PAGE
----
- Montazer M, Afjeh MG: Simultaneous x‒linking and antimicrobial finishing of cotton fabric. J Appl Polym Sci 2007, 103: 178–185. 10.1002/app.25059View ArticleGoogle Scholar
- Aymonier C, Schlotterbeck U, Antonietti L, Zacharias P, Thomann R, Tiller JC, Mecking S: Hybrids of silver nanoparticles with amphiphilic hyperbranched macromolecules exhibiting antimicrobial properties. Chem Commun 2002, 24: 3018–3019.View ArticleGoogle Scholar
- Shi X, Wang S, Duan X, Zhang Q: Synthesis of nano Ag powder by template and spray pyrolysis technology. Mater Chem Phys 2008, 112: 1110–1113. 10.1016/j.matchemphys.2008.07.043View ArticleGoogle Scholar
- Chou K-S, Lu Y-C, Lee H-H: Effect of alkaline ion on the mechanism and kinetics of chemical reduction of silver. Mater Chem Phys 2005, 94: 429–433. 10.1016/j.matchemphys.2005.05.029View ArticleGoogle Scholar
- Shchukin DG, Radtchenko IL, Sukhorukov GB: Photoinduced reduction of silver inside microscale polyelectrolyte capsules. Chem Phys Chem 2003, 4: 1101–1103. 10.1002/cphc.200300740Google Scholar
- Shin HS, Yang HJ, Kim SB, Lee MS: Mechanism of growth of colloidal silver nanoparticles stabilized by polyvinyl pyrrolidone in γ-irradiated silver nitrate solution. J Colloid Interface Sci 2004, 274: 89–94. 10.1016/j.jcis.2004.02.084View ArticleGoogle Scholar
- Khanna P, Subbarao V: Nanosized silver powder via reduction of silver nitrate by sodium formaldehydesulfoxylate in acidic pH medium. Mater Lett 2003, 57: 2242–2245. 10.1016/S0167-577X(02)01203-XView ArticleGoogle Scholar
- Rogers JV, Parkinson CV, Choi YW, Speshock JL, Hussain SM: A preliminary assessment of silver nanoparticle inhibition of monkeypox virus plaque formation. Nanoscale Res Lett 2008, 3: 129–133. 10.1007/s11671-008-9128-2View ArticleGoogle Scholar
- Zhang F, Chen Y, Lin H, Lu Y: Synthesis of an amino‒terminated hyperbranched polymer and its application in reactive dyeing on cotton as a salt‒free dyeing auxiliary. Color Technol 2007, 123: 351–357. 10.1111/j.1478-4408.2007.00108.xView ArticleGoogle Scholar
- Meirong H, Zhenyu L, Yun X, Xingui L: Adsorptive performance of melamine for silver ions. Industrial Water Treatment 2006, 1: 012.Google Scholar
- Vigneshwaran N, Kathe A, Varadarajan P, Nachane R, Balasubramanya R: Functional finishing of cotton fabrics using silver nanoparticles. J Nanosci Nanotechnol 2007, 7: 1893–1897. 10.1166/jnn.2007.737View ArticleGoogle Scholar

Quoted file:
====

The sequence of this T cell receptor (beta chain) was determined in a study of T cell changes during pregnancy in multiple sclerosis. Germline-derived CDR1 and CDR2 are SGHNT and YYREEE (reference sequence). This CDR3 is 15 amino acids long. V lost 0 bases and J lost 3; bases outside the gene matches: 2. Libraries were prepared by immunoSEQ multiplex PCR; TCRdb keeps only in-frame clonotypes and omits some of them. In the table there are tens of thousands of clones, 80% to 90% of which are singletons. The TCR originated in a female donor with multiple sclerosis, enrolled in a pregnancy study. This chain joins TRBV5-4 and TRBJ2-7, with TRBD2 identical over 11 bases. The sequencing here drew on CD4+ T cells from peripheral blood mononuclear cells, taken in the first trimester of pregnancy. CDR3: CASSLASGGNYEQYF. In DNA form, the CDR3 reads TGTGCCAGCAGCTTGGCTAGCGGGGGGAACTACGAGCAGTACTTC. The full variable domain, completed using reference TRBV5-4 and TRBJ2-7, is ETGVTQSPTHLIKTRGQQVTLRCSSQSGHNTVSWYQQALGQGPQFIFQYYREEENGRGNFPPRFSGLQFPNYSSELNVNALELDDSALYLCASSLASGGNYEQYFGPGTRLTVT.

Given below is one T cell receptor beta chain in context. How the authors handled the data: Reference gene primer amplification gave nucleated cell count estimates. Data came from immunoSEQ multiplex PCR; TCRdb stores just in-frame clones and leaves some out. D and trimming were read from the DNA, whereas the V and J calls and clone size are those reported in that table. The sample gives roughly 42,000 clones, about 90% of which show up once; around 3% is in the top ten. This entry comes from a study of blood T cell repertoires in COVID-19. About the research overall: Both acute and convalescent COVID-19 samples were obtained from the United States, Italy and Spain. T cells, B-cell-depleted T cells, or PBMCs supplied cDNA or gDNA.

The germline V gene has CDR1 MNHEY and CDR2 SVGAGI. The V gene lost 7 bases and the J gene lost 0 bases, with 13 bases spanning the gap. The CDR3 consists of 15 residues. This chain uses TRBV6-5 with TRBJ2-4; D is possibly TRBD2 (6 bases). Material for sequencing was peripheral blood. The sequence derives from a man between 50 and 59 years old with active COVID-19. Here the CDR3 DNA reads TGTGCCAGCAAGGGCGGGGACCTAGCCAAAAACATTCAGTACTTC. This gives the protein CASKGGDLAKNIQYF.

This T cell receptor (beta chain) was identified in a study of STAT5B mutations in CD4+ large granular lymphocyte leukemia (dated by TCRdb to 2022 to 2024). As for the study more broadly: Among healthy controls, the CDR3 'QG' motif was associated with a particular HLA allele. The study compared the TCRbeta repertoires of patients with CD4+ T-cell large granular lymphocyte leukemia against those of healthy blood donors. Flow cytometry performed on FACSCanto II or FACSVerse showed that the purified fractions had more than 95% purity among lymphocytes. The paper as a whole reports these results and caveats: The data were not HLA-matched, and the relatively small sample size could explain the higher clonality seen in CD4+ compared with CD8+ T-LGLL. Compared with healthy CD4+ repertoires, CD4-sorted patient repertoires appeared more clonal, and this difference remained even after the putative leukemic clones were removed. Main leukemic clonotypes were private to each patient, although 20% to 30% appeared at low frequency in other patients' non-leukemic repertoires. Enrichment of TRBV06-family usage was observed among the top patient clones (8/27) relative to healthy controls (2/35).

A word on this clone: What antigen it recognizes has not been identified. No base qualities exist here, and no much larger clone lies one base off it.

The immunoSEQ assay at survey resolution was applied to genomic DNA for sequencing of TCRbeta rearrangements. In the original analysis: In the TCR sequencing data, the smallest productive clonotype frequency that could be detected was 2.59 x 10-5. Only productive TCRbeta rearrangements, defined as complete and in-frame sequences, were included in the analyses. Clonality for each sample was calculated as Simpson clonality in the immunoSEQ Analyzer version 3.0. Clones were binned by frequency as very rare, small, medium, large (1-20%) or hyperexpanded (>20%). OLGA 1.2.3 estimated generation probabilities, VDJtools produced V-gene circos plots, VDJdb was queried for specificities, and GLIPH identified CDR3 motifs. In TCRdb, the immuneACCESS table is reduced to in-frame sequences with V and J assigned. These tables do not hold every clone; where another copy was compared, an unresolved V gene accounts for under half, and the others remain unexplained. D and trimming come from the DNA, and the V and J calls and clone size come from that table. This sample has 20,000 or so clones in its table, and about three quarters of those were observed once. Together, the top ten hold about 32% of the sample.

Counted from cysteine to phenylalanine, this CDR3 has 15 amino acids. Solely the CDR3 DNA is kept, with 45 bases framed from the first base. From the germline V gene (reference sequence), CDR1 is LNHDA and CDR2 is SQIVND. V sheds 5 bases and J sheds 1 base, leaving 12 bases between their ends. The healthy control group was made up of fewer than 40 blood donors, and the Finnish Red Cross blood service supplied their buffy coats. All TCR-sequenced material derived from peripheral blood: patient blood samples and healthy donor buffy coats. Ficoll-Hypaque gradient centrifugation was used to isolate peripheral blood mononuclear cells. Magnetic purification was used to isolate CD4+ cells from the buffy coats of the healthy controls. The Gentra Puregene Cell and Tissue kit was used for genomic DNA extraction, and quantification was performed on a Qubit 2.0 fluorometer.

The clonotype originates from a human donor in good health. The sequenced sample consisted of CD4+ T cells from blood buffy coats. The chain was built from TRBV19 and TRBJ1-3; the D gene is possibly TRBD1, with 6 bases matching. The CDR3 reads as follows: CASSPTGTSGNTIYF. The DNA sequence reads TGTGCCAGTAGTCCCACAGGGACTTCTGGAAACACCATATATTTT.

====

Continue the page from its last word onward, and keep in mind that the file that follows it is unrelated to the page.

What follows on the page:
- Zhang F, Zhang D, Chen Y, Lin H: The antimicrobial activity of the cotton fabric grafted with an amino-terminated hyperbranched polymer. Cellulose 2009, 16: 281–288. 10.1007/s10570-008-9253-1View ArticleGoogle Scholar
- Bhui DK, Bar H, Sarkar P, Sahoo GP, De SP, Misra A: Synthesis and UV–vis spectroscopic study of silver nanoparticles in aqueous SDS solution. J Mol Liq 2009, 145: 33–37. 10.1016/j.molliq.2008.11.014View ArticleGoogle Scholar
- Harada M, Saijo K, Sakamoto N: Characterization of metal nanoparticles prepared by photoreduction in aqueous solutions of various surfactants using UV–vis, EXAFS and SAXS. Colloids Surf A Physicochem Eng Asp 2009, 349: 176–188. 10.1016/j.colsurfa.2009.08.015View ArticleGoogle Scholar
- Radziuk D, Skirtach A, Sukhorukov G, Shchukin D, Möhwald H: Stabilization of silver nanoparticles by polyelectrolytes and poly (ethylene glycol). Macromol Rapid Commun 2007, 28: 848–855. 10.1002/marc.200600895View ArticleGoogle Scholar
- Lee J-E, Kim J-W, Jun J-B, Ryu J-H, Kang H-H, Oh S-G, Suh K-D: Polymer/Ag composite microspheres produced by water-in-oil-in-water emulsion polymerization and their application for a preservative. Colloid Polym Sci 2004, 282: 295–299. 10.1007/s00396-003-0943-9View ArticleGoogle Scholar
- Zhang F, Wu X, Chen Y, Lin H: Application of silver nanoparticles to cotton fabric as an antibacterial textile finish. Fibers and Polymers 2009, 10: 496–501. 10.1007/s12221-009-0496-8View ArticleGoogle Scholar
- Sun Y, Xia Y: Gold and silver nanoparticles: a class of chromophores with colors tunable in the range from 400 to 750 nm. Analyst 2003, 128: 686–691. 10.1039/b212437hView ArticleGoogle Scholar
This article is published under license to BioMed Central Ltd. This is an Open Access article distributed under the terms of the Creative Commons Attribution License (http://creativecommons.org/licenses/by/2.0), which permits unrestricted use, distribution, and reproduction in any medium, provided the original work is properly credited.